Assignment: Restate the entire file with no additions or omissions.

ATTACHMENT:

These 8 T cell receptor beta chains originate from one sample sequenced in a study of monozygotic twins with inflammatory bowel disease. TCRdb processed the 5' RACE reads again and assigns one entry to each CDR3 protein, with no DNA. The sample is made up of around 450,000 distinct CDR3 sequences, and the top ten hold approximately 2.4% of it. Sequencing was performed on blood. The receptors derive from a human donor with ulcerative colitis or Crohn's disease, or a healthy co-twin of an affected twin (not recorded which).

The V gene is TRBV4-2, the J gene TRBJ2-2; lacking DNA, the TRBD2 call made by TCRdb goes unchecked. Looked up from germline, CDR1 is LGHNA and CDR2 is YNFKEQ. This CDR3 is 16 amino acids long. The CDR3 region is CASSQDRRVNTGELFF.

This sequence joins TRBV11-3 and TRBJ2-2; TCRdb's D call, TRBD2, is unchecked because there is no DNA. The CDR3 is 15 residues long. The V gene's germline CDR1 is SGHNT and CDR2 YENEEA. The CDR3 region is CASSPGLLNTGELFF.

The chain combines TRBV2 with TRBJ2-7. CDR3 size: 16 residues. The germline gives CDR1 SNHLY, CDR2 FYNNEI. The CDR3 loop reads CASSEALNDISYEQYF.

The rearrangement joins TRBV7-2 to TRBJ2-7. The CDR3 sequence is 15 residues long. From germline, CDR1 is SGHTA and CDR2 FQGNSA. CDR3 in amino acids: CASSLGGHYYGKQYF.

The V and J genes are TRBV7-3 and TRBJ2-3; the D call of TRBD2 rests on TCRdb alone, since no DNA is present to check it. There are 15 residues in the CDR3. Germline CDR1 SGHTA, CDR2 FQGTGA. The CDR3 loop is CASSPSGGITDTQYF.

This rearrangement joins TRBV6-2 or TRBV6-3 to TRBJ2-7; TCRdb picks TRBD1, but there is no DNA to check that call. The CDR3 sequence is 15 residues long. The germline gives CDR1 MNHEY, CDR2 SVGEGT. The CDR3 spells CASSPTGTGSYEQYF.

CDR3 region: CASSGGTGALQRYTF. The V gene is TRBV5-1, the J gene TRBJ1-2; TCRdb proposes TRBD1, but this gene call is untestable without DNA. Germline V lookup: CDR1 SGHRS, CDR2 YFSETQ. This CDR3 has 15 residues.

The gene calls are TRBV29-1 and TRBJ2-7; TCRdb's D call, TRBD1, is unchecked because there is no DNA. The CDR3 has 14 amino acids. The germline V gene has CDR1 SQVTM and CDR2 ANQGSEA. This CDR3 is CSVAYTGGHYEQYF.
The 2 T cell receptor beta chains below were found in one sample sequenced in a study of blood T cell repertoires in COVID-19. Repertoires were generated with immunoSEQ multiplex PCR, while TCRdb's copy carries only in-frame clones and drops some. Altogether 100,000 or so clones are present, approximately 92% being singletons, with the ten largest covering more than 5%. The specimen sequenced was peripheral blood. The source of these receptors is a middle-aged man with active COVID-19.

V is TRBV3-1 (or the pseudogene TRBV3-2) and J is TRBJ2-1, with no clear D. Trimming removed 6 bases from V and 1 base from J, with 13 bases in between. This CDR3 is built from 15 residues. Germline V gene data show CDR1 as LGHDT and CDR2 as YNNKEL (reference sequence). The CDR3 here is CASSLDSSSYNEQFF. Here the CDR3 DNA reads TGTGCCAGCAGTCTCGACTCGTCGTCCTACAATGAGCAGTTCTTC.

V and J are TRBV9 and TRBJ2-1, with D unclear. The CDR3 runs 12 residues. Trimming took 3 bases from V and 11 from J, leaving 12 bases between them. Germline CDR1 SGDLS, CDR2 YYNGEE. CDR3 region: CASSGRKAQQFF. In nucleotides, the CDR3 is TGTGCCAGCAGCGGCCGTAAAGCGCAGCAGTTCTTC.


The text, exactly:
These 8 T cell receptor beta chains originate from one sample sequenced in a study of monozygotic twins with inflammatory bowel disease. TCRdb processed the 5' RACE reads again and assigns one entry to each CDR3 protein, with no DNA. The sample is made up of around 450,000 distinct CDR3 sequences, and the top ten hold approximately 2.4% of it. Sequencing was performed on blood. The receptors derive from a human donor with ulcerative colitis or Crohn's disease, or a healthy co-twin of an affected twin (not recorded which).

The V gene is TRBV4-2, the J gene TRBJ2-2; lacking DNA, the TRBD2 call made by TCRdb goes unchecked. Looked up from germline, CDR1 is LGHNA and CDR2 is YNFKEQ. This CDR3 is 16 amino acids long. The CDR3 region is CASSQDRRVNTGELFF.

This sequence joins TRBV11-3 and TRBJ2-2; TCRdb's D call, TRBD2, is unchecked because there is no DNA. The CDR3 is 15 residues long. The V gene's germline CDR1 is SGHNT and CDR2 YENEEA. The CDR3 region is CASSPGLLNTGELFF.

The chain combines TRBV2 with TRBJ2-7. CDR3 size: 16 residues. The germline gives CDR1 SNHLY, CDR2 FYNNEI. The CDR3 loop reads CASSEALNDISYEQYF.

The rearrangement joins TRBV7-2 to TRBJ2-7. The CDR3 sequence is 15 residues long. From germline, CDR1 is SGHTA and CDR2 FQGNSA. CDR3 in amino acids: CASSLGGHYYGKQYF.

The V and J genes are TRBV7-3 and TRBJ2-3; the D call of TRBD2 rests on TCRdb alone, since no DNA is present to check it. There are 15 residues in the CDR3. Germline CDR1 SGHTA, CDR2 FQGTGA. The CDR3 loop is CASSPSGGITDTQYF.

This rearrangement joins TRBV6-2 or TRBV6-3 to TRBJ2-7; TCRdb picks TRBD1, but there is no DNA to check that call. The CDR3 sequence is 15 residues long. The germline gives CDR1 MNHEY, CDR2 SVGEGT. The CDR3 spells CASSPTGTGSYEQYF.

CDR3 region: CASSGGTGALQRYTF. The V gene is TRBV5-1, the J gene TRBJ1-2; TCRdb proposes TRBD1, but this gene call is untestable without DNA. Germline V lookup: CDR1 SGHRS, CDR2 YFSETQ. This CDR3 has 15 residues.

The gene calls are TRBV29-1 and TRBJ2-7; TCRdb's D call, TRBD1, is unchecked because there is no DNA. The CDR3 has 14 amino acids. The germline V gene has CDR1 SQVTM and CDR2 ANQGSEA. This CDR3 is CSVAYTGGHYEQYF.
The 2 T cell receptor beta chains below were found in one sample sequenced in a study of blood T cell repertoires in COVID-19. Repertoires were generated with immunoSEQ multiplex PCR, while TCRdb's copy carries only in-frame clones and drops some. Altogether 100,000 or so clones are present, approximately 92% being singletons, with the ten largest covering more than 5%. The specimen sequenced was peripheral blood. The source of these receptors is a middle-aged man with active COVID-19.

V is TRBV3-1 (or the pseudogene TRBV3-2) and J is TRBJ2-1, with no clear D. Trimming removed 6 bases from V and 1 base from J, with 13 bases in between. This CDR3 is built from 15 residues. Germline V gene data show CDR1 as LGHDT and CDR2 as YNNKEL (reference sequence). The CDR3 here is CASSLDSSSYNEQFF. Here the CDR3 DNA reads TGTGCCAGCAGTCTCGACTCGTCGTCCTACAATGAGCAGTTCTTC.

V and J are TRBV9 and TRBJ2-1, with D unclear. The CDR3 runs 12 residues. Trimming took 3 bases from V and 11 from J, leaving 12 bases between them. Germline CDR1 SGDLS, CDR2 YYNGEE. CDR3 region: CASSGRKAQQFF. In nucleotides, the CDR3 is TGTGCCAGCAGCGGCCGTAAAGCGCAGCAGTTCTTC.